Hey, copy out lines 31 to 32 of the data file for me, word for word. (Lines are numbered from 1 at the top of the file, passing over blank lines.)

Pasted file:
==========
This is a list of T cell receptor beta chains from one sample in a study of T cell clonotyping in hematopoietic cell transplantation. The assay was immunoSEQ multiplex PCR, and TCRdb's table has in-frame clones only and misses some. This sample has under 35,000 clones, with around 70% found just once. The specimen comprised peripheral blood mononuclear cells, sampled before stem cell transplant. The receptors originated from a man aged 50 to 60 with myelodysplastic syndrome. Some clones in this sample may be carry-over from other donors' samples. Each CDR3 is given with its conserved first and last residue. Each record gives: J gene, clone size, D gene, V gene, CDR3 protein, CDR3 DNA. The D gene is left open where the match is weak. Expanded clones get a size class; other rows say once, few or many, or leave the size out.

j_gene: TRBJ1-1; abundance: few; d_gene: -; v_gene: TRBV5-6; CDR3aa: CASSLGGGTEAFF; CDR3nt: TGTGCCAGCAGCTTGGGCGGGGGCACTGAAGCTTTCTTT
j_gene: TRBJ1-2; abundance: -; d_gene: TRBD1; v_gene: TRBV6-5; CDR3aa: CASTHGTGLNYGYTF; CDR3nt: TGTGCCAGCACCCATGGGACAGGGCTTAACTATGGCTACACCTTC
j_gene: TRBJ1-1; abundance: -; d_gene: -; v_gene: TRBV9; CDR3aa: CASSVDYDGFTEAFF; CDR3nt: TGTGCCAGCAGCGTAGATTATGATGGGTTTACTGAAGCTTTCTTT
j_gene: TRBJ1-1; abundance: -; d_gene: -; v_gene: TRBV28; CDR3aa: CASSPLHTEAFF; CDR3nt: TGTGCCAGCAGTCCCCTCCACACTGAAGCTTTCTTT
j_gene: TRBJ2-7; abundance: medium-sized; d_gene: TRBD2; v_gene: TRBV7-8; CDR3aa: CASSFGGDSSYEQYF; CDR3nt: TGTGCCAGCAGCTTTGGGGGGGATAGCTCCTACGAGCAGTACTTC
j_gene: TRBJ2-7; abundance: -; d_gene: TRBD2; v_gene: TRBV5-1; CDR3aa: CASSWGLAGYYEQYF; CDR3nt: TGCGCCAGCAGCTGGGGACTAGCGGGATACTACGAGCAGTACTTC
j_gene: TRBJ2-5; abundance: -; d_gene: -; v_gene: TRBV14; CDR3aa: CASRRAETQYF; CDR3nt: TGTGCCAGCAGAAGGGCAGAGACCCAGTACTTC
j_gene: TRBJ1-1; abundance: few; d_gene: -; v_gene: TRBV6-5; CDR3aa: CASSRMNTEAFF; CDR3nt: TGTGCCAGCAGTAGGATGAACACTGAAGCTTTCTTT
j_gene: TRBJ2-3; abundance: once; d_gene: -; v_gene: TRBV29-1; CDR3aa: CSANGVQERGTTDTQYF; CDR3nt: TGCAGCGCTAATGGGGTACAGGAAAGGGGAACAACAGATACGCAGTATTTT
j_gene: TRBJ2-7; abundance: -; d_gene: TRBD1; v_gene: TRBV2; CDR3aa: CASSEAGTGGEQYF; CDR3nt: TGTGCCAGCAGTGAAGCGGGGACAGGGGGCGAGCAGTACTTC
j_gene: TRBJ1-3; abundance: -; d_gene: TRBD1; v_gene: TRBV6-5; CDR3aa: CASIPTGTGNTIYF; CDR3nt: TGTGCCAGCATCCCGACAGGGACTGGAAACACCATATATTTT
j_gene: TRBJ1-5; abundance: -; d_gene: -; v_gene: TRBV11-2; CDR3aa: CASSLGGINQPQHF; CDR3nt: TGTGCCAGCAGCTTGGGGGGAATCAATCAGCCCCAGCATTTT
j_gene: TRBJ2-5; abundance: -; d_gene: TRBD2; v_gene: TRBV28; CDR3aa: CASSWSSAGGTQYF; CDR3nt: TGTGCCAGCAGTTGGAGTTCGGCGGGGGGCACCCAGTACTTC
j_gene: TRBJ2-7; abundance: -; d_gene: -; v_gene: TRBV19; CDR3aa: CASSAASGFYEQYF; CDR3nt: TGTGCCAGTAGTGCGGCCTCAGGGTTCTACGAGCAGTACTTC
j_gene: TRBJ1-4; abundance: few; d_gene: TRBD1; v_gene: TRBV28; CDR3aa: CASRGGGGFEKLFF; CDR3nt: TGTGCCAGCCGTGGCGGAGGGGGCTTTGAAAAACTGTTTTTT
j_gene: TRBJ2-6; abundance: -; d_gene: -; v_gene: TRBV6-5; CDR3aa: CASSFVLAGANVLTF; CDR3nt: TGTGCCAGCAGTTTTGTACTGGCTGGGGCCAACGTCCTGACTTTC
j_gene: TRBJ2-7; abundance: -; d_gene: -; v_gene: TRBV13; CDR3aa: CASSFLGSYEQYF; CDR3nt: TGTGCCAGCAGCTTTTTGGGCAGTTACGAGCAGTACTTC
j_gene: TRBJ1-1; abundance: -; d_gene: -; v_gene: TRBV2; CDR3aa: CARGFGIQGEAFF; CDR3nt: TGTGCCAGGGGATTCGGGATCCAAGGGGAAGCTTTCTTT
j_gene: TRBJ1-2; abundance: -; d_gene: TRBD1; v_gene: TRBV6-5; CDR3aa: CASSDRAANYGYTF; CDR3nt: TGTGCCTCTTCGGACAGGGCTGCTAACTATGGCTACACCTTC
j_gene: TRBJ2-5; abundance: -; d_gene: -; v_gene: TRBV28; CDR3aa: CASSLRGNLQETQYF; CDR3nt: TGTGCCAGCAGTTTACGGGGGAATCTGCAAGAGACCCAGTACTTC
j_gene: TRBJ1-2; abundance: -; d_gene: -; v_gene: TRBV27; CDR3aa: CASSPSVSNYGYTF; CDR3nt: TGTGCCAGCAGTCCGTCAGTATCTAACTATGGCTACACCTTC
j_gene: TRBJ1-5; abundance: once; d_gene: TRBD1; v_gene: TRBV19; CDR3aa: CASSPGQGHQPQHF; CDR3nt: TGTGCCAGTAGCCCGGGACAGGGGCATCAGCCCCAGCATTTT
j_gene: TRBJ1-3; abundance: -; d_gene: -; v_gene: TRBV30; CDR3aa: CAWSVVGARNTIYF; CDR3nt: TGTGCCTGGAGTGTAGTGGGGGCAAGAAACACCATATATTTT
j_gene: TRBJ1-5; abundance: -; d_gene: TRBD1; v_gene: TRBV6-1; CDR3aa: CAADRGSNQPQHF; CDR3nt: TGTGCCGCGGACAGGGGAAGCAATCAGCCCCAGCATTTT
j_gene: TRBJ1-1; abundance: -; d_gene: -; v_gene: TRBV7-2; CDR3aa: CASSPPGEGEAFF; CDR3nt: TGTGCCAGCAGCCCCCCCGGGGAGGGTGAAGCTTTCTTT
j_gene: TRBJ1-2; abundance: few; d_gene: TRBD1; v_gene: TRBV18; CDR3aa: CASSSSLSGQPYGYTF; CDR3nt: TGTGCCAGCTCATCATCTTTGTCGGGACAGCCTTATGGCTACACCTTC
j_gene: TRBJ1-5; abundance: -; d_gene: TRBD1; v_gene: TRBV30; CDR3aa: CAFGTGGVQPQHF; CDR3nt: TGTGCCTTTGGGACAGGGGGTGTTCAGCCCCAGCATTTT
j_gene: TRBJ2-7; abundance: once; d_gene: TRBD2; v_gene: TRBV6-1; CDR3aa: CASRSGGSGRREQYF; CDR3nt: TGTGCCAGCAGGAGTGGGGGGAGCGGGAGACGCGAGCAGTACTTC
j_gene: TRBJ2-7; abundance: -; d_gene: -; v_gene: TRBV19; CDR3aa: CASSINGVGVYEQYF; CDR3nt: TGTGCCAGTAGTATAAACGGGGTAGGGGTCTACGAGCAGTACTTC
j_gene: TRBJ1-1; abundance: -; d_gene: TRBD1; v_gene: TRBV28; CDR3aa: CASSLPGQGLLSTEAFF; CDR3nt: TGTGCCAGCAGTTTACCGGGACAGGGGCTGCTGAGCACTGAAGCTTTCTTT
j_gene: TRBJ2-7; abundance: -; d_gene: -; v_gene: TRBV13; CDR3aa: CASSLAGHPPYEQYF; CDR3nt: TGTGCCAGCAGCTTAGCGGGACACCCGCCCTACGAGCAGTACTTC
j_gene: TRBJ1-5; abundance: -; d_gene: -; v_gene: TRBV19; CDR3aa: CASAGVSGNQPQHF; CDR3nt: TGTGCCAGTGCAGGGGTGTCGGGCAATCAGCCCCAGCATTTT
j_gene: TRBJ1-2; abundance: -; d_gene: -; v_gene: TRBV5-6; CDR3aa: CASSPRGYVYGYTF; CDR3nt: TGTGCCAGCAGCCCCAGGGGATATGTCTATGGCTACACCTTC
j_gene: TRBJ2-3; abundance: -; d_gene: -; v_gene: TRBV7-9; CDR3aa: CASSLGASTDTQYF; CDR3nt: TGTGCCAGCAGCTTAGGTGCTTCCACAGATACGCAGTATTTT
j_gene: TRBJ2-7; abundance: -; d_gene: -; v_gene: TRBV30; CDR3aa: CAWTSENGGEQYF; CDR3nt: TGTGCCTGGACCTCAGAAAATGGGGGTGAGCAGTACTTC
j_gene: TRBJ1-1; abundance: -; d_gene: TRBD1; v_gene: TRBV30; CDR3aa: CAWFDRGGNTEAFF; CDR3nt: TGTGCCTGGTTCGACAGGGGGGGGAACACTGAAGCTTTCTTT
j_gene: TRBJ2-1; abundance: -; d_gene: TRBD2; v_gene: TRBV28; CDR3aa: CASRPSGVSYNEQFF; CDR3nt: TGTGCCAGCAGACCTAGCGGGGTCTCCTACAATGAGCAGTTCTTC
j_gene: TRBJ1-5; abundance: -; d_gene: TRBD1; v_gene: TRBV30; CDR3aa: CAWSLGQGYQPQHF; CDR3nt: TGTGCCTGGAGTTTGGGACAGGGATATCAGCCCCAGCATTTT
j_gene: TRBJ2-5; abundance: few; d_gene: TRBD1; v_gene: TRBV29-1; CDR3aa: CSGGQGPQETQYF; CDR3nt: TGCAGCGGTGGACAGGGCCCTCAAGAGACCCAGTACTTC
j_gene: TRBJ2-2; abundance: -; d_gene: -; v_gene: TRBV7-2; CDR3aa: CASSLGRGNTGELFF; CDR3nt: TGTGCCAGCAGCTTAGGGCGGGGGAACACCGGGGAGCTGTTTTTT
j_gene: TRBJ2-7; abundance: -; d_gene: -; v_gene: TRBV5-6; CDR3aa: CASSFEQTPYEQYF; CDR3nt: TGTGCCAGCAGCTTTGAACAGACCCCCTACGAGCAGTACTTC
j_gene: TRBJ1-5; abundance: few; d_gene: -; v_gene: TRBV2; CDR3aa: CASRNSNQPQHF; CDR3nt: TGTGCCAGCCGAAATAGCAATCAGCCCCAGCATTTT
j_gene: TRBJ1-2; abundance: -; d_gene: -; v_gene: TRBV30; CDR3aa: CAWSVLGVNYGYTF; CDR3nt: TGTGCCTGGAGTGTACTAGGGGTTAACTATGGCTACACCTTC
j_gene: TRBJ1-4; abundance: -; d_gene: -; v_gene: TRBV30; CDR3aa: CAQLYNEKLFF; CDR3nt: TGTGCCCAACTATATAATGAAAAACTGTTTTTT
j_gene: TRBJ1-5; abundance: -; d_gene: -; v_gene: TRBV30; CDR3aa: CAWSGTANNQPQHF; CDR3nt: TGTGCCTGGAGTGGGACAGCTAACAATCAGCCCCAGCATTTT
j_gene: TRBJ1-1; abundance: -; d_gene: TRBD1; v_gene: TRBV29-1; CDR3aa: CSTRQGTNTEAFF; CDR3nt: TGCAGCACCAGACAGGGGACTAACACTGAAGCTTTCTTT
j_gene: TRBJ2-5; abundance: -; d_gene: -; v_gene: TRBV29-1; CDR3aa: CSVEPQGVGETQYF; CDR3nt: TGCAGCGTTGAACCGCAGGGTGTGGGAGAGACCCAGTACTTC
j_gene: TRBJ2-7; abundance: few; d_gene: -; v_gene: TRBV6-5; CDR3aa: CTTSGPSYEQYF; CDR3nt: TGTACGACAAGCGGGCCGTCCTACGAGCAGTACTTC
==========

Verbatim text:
j_gene: TRBJ1-1; abundance: -; d_gene: TRBD1; v_gene: TRBV28; CDR3aa: CASSLPGQGLLSTEAFF; CDR3nt: TGTGCCAGCAGTTTACCGGGACAGGGGCTGCTGAGCACTGAAGCTTTCTTT
j_gene: TRBJ2-7; abundance: -; d_gene: -; v_gene: TRBV13; CDR3aa: CASSLAGHPPYEQYF; CDR3nt: TGTGCCAGCAGCTTAGCGGGACACCCGCCCTACGAGCAGTACTTC